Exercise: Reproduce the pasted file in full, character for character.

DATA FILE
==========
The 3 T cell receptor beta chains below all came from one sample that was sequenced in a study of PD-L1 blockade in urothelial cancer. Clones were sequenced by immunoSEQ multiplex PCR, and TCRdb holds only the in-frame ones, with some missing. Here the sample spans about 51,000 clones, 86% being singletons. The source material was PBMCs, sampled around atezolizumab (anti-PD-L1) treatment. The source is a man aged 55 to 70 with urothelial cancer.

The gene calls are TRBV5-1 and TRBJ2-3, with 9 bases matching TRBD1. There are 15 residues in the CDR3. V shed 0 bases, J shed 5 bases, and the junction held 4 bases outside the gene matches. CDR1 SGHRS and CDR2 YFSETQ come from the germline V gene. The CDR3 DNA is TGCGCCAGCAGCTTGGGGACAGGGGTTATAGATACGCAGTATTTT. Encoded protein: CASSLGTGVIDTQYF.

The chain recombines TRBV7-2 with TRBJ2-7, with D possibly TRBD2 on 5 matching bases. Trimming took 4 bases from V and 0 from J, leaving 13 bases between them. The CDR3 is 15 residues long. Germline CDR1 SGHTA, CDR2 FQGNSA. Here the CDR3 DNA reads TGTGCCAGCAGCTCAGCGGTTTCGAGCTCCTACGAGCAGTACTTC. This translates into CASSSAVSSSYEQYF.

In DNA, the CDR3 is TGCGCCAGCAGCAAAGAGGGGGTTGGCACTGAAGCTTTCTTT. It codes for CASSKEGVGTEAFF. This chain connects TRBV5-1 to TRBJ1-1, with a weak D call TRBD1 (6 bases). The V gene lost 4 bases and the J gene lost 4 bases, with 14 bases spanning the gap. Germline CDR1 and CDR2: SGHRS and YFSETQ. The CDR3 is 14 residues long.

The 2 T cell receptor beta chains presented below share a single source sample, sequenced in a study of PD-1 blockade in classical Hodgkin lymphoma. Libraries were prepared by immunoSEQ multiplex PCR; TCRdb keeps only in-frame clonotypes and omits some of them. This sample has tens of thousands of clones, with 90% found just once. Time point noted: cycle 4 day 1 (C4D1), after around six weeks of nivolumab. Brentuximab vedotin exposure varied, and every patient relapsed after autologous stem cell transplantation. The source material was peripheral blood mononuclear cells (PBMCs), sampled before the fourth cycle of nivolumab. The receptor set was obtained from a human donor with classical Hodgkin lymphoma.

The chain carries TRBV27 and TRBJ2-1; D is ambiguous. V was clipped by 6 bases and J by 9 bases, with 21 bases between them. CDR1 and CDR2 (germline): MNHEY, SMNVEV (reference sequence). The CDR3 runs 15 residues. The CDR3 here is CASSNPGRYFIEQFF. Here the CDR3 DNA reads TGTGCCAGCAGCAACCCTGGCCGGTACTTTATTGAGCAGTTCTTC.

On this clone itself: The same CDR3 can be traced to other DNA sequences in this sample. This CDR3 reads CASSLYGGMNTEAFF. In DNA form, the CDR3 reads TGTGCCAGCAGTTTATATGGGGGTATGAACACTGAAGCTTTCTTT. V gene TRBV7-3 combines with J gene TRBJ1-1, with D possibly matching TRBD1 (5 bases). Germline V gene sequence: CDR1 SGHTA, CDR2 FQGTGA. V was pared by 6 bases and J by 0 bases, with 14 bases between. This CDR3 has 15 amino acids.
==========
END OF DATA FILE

The 3 T cell receptor beta chains below all came from one sample that was sequenced in a study of PD-L1 blockade in urothelial cancer. Clones were sequenced by immunoSEQ multiplex PCR, and TCRdb holds only the in-frame ones, with some missing. Here the sample spans about 51,000 clones, 86% being singletons. The source material was PBMCs, sampled around atezolizumab (anti-PD-L1) treatment. The source is a man aged 55 to 70 with urothelial cancer.

The gene calls are TRBV5-1 and TRBJ2-3, with 9 bases matching TRBD1. There are 15 residues in the CDR3. V shed 0 bases, J shed 5 bases, and the junction held 4 bases outside the gene matches. CDR1 SGHRS and CDR2 YFSETQ come from the germline V gene. The CDR3 DNA is TGCGCCAGCAGCTTGGGGACAGGGGTTATAGATACGCAGTATTTT. Encoded protein: CASSLGTGVIDTQYF.

The chain recombines TRBV7-2 with TRBJ2-7, with D possibly TRBD2 on 5 matching bases. Trimming took 4 bases from V and 0 from J, leaving 13 bases between them. The CDR3 is 15 residues long. Germline CDR1 SGHTA, CDR2 FQGNSA. Here the CDR3 DNA reads TGTGCCAGCAGCTCAGCGGTTTCGAGCTCCTACGAGCAGTACTTC. This translates into CASSSAVSSSYEQYF.

In DNA, the CDR3 is TGCGCCAGCAGCAAAGAGGGGGTTGGCACTGAAGCTTTCTTT. It codes for CASSKEGVGTEAFF. This chain connects TRBV5-1 to TRBJ1-1, with a weak D call TRBD1 (6 bases). The V gene lost 4 bases and the J gene lost 4 bases, with 14 bases spanning the gap. Germline CDR1 and CDR2: SGHRS and YFSETQ. The CDR3 is 14 residues long.

The 2 T cell receptor beta chains presented below share a single source sample, sequenced in a study of PD-1 blockade in classical Hodgkin lymphoma. Libraries were prepared by immunoSEQ multiplex PCR; TCRdb keeps only in-frame clonotypes and omits some of them. This sample has tens of thousands of clones, with 90% found just once. Time point noted: cycle 4 day 1 (C4D1), after around six weeks of nivolumab. Brentuximab vedotin exposure varied, and every patient relapsed after autologous stem cell transplantation. The source material was peripheral blood mononuclear cells (PBMCs), sampled before the fourth cycle of nivolumab. The receptor set was obtained from a human donor with classical Hodgkin lymphoma.

The chain carries TRBV27 and TRBJ2-1; D is ambiguous. V was clipped by 6 bases and J by 9 bases, with 21 bases between them. CDR1 and CDR2 (germline): MNHEY, SMNVEV (reference sequence). The CDR3 runs 15 residues. The CDR3 here is CASSNPGRYFIEQFF. Here the CDR3 DNA reads TGTGCCAGCAGCAACCCTGGCCGGTACTTTATTGAGCAGTTCTTC.

On this clone itself: The same CDR3 can be traced to other DNA sequences in this sample. This CDR3 reads CASSLYGGMNTEAFF. In DNA form, the CDR3 reads TGTGCCAGCAGTTTATATGGGGGTATGAACACTGAAGCTTTCTTT. V gene TRBV7-3 combines with J gene TRBJ1-1, with D possibly matching TRBD1 (5 bases). Germline V gene sequence: CDR1 SGHTA, CDR2 FQGTGA. V was pared by 6 bases and J by 0 bases, with 14 bases between. This CDR3 has 15 amino acids.